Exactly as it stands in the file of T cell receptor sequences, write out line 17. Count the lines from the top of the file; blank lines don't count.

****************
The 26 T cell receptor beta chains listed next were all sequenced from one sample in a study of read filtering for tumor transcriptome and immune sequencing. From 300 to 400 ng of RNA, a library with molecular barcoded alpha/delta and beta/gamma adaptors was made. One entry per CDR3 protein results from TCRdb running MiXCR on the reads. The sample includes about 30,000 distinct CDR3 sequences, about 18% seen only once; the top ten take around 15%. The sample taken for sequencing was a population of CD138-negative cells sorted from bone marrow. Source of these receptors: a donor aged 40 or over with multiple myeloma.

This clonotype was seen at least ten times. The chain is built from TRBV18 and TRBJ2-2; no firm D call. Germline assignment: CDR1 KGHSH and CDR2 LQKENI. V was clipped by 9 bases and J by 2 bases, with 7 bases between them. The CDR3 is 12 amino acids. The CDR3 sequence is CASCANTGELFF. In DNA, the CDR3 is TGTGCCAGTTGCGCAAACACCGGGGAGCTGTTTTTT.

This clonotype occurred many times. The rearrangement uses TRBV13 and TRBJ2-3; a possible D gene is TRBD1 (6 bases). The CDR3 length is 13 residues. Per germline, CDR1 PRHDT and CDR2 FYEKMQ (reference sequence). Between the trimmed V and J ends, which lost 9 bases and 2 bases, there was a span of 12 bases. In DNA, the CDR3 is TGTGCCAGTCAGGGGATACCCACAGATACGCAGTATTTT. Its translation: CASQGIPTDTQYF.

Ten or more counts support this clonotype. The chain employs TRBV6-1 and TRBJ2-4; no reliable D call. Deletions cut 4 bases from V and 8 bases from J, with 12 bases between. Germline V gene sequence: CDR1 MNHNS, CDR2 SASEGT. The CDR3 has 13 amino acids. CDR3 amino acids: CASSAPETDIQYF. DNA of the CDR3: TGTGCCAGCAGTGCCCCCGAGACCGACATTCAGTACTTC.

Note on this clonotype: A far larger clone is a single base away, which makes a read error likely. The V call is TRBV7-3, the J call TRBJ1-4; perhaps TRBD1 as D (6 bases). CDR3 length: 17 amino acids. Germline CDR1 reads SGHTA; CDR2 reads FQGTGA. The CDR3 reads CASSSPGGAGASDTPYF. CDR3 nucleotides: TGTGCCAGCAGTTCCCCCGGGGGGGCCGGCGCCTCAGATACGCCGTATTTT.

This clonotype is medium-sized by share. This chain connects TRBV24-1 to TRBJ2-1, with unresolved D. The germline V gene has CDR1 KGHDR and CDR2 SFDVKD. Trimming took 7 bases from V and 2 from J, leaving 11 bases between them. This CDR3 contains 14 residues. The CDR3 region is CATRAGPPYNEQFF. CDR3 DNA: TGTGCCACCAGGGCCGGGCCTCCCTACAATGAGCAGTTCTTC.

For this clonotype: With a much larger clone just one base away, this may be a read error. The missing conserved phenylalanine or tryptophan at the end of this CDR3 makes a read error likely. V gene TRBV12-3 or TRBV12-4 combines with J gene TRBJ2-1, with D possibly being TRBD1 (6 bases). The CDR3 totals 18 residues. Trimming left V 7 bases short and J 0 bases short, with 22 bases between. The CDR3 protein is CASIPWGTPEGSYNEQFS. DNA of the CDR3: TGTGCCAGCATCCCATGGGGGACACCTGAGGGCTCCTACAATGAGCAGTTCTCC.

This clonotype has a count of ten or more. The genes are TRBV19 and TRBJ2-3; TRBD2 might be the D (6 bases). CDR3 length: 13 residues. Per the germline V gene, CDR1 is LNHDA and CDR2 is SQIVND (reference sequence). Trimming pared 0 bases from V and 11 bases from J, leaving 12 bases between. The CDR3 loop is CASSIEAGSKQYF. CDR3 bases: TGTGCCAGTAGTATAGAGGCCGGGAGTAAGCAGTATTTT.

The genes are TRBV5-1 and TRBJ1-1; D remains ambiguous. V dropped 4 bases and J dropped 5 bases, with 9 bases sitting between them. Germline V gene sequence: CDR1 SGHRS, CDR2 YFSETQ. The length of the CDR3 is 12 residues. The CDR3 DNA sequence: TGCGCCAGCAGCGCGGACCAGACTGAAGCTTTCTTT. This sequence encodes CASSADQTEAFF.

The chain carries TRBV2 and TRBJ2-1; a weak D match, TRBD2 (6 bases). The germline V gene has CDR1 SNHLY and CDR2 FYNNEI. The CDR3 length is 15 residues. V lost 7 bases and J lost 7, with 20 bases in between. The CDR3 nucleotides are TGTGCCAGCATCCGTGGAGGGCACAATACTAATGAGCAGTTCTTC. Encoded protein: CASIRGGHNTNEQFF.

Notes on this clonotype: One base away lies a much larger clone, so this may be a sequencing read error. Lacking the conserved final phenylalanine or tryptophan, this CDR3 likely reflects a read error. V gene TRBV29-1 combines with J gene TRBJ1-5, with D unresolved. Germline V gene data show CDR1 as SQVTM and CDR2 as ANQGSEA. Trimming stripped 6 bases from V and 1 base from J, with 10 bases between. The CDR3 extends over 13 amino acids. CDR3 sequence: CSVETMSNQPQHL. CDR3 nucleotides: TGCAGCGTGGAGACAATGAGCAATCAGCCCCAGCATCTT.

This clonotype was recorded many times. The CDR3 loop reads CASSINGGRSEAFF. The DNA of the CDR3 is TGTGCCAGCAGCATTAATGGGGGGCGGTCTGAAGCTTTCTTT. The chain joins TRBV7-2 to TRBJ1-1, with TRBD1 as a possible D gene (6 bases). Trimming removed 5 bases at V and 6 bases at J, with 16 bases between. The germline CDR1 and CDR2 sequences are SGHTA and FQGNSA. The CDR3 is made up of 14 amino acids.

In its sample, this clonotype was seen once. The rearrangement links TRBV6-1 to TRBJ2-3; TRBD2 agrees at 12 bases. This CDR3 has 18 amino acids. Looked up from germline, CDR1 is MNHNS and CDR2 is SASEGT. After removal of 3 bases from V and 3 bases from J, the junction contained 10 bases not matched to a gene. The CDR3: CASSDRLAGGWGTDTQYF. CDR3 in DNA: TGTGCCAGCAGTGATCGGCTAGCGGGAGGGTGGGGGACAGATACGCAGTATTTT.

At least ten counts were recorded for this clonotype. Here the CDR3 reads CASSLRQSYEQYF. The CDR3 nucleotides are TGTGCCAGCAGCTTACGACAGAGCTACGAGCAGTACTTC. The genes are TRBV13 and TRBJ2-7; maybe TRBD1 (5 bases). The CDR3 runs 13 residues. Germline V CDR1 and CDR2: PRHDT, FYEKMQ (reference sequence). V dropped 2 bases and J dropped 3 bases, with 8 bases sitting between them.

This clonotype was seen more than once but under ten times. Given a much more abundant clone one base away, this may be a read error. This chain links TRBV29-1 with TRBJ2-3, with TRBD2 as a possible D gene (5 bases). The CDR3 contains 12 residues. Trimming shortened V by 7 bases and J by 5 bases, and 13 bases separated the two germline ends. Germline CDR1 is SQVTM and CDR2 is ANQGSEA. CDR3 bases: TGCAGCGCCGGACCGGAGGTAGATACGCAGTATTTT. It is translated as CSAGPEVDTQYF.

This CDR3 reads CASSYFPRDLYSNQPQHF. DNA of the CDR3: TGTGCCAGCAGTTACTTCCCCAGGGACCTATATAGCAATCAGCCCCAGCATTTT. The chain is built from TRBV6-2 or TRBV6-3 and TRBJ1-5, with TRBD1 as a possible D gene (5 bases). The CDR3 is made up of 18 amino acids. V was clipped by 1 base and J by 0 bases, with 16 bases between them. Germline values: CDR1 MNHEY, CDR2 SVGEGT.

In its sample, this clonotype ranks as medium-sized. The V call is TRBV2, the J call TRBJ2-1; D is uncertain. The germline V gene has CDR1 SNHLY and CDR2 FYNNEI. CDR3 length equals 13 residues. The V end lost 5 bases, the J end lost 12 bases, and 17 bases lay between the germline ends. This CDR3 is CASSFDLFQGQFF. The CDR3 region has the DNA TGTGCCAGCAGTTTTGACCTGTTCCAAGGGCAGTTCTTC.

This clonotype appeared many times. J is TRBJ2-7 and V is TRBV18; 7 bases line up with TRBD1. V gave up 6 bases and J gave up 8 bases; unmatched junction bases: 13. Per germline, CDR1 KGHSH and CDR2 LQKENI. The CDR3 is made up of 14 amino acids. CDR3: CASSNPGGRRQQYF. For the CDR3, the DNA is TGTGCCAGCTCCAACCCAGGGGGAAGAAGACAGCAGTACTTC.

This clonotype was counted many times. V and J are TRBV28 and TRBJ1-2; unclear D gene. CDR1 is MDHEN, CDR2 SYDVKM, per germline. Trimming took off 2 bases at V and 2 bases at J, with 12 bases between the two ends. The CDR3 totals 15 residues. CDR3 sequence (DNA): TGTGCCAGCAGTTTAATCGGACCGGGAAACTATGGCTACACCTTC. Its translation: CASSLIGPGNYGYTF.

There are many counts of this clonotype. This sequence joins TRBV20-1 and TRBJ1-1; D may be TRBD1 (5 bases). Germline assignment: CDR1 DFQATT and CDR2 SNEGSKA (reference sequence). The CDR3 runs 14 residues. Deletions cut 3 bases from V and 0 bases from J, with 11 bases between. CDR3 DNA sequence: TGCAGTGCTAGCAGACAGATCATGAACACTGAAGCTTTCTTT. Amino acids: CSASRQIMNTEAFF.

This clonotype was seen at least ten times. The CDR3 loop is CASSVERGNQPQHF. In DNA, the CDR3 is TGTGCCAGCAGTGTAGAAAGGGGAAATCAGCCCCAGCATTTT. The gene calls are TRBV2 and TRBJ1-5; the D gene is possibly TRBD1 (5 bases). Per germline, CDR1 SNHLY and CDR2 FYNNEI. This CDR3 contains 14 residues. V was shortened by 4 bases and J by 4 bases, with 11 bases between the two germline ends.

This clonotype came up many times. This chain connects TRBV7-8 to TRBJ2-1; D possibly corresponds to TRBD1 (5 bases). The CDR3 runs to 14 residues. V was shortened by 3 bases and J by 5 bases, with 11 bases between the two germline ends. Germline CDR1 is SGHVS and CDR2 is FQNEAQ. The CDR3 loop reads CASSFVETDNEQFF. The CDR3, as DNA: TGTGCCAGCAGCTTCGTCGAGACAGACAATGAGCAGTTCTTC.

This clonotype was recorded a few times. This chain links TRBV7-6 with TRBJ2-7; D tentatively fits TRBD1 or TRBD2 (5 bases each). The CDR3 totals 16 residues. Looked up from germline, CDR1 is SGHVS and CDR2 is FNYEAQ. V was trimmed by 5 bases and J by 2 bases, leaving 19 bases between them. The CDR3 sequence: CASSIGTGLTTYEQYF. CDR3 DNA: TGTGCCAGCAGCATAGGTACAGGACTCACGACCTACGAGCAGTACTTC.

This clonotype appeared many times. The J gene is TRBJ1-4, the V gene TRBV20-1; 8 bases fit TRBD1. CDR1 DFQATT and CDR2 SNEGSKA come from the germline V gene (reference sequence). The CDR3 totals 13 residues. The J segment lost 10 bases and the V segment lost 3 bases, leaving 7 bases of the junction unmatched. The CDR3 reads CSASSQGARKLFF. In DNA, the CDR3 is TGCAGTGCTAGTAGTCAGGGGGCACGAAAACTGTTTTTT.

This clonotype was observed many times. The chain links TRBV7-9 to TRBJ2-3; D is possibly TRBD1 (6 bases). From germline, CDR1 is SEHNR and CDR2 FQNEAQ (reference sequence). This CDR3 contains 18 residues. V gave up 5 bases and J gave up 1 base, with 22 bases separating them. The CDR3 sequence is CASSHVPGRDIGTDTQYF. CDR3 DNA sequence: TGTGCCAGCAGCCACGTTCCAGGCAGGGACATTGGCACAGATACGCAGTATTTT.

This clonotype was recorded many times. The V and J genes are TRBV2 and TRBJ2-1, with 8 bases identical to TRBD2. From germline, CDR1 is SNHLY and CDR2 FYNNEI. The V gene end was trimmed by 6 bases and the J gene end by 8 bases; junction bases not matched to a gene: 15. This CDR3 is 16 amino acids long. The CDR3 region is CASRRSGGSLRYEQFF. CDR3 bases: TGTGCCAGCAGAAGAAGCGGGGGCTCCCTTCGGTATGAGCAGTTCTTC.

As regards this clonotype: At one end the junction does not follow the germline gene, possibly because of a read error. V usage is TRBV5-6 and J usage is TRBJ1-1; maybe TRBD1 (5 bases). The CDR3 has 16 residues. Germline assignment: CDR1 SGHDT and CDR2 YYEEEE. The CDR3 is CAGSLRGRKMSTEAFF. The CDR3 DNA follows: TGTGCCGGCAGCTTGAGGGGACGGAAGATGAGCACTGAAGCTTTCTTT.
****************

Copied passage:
In its sample, this clonotype ranks as medium-sized. The V call is TRBV2, the J call TRBJ2-1; D is uncertain. The germline V gene has CDR1 SNHLY and CDR2 FYNNEI. CDR3 length equals 13 residues. The V end lost 5 bases, the J end lost 12 bases, and 17 bases lay between the germline ends. This CDR3 is CASSFDLFQGQFF. The CDR3 region has the DNA TGTGCCAGCAGTTTTGACCTGTTCCAAGGGCAGTTCTTC.